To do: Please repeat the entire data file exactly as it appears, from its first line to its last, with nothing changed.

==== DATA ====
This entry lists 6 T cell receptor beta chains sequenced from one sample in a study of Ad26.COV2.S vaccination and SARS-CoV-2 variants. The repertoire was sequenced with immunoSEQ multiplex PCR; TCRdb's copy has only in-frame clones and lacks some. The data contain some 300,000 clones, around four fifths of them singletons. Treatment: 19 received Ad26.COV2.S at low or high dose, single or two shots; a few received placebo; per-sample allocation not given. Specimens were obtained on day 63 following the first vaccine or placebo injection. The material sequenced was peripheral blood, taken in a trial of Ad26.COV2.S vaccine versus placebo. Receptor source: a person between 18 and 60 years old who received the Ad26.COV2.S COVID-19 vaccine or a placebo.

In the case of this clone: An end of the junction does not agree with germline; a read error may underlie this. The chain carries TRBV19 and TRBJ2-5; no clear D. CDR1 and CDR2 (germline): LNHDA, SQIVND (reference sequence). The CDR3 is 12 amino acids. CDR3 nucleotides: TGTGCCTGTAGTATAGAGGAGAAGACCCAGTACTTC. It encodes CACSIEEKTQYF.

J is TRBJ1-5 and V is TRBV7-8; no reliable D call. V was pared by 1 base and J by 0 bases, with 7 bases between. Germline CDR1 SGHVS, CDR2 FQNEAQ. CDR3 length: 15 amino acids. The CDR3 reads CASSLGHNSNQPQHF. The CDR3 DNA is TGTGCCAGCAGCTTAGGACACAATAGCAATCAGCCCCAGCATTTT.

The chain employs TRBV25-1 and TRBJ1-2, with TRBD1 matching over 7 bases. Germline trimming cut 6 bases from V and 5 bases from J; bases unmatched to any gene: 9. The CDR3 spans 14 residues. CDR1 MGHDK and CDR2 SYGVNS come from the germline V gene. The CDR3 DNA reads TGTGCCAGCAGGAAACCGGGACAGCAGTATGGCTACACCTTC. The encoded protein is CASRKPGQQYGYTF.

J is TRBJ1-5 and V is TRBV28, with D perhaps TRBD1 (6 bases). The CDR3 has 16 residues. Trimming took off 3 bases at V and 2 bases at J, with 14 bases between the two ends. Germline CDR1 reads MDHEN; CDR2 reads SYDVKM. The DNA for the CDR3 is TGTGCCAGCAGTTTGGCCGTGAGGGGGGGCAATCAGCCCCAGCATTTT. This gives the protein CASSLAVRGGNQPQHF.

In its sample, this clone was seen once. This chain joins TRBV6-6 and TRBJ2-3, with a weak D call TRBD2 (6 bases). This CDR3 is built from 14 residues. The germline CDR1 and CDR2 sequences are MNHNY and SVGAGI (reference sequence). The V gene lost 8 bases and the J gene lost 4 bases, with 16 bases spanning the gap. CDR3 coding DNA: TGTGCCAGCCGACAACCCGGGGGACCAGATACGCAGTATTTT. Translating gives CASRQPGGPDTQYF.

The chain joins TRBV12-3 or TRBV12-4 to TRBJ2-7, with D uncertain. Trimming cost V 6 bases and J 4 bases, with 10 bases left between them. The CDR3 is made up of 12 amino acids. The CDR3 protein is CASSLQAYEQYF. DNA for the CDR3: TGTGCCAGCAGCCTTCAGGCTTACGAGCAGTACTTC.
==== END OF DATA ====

This entry lists 6 T cell receptor beta chains sequenced from one sample in a study of Ad26.COV2.S vaccination and SARS-CoV-2 variants. The repertoire was sequenced with immunoSEQ multiplex PCR; TCRdb's copy has only in-frame clones and lacks some. The data contain some 300,000 clones, around four fifths of them singletons. Treatment: 19 received Ad26.COV2.S at low or high dose, single or two shots; a few received placebo; per-sample allocation not given. Specimens were obtained on day 63 following the first vaccine or placebo injection. The material sequenced was peripheral blood, taken in a trial of Ad26.COV2.S vaccine versus placebo. Receptor source: a person between 18 and 60 years old who received the Ad26.COV2.S COVID-19 vaccine or a placebo.

In the case of this clone: An end of the junction does not agree with germline; a read error may underlie this. The chain carries TRBV19 and TRBJ2-5; no clear D. CDR1 and CDR2 (germline): LNHDA, SQIVND (reference sequence). The CDR3 is 12 amino acids. CDR3 nucleotides: TGTGCCTGTAGTATAGAGGAGAAGACCCAGTACTTC. It encodes CACSIEEKTQYF.

J is TRBJ1-5 and V is TRBV7-8; no reliable D call. V was pared by 1 base and J by 0 bases, with 7 bases between. Germline CDR1 SGHVS, CDR2 FQNEAQ. CDR3 length: 15 amino acids. The CDR3 reads CASSLGHNSNQPQHF. The CDR3 DNA is TGTGCCAGCAGCTTAGGACACAATAGCAATCAGCCCCAGCATTTT.

The chain employs TRBV25-1 and TRBJ1-2, with TRBD1 matching over 7 bases. Germline trimming cut 6 bases from V and 5 bases from J; bases unmatched to any gene: 9. The CDR3 spans 14 residues. CDR1 MGHDK and CDR2 SYGVNS come from the germline V gene. The CDR3 DNA reads TGTGCCAGCAGGAAACCGGGACAGCAGTATGGCTACACCTTC. The encoded protein is CASRKPGQQYGYTF.

J is TRBJ1-5 and V is TRBV28, with D perhaps TRBD1 (6 bases). The CDR3 has 16 residues. Trimming took off 3 bases at V and 2 bases at J, with 14 bases between the two ends. Germline CDR1 reads MDHEN; CDR2 reads SYDVKM. The DNA for the CDR3 is TGTGCCAGCAGTTTGGCCGTGAGGGGGGGCAATCAGCCCCAGCATTTT. This gives the protein CASSLAVRGGNQPQHF.

In its sample, this clone was seen once. This chain joins TRBV6-6 and TRBJ2-3, with a weak D call TRBD2 (6 bases). This CDR3 is built from 14 residues. The germline CDR1 and CDR2 sequences are MNHNY and SVGAGI (reference sequence). The V gene lost 8 bases and the J gene lost 4 bases, with 16 bases spanning the gap. CDR3 coding DNA: TGTGCCAGCCGACAACCCGGGGGACCAGATACGCAGTATTTT. Translating gives CASRQPGGPDTQYF.

The chain joins TRBV12-3 or TRBV12-4 to TRBJ2-7, with D uncertain. Trimming cost V 6 bases and J 4 bases, with 10 bases left between them. The CDR3 is made up of 12 amino acids. The CDR3 protein is CASSLQAYEQYF. DNA for the CDR3: TGTGCCAGCAGCCTTCAGGCTTACGAGCAGTACTTC.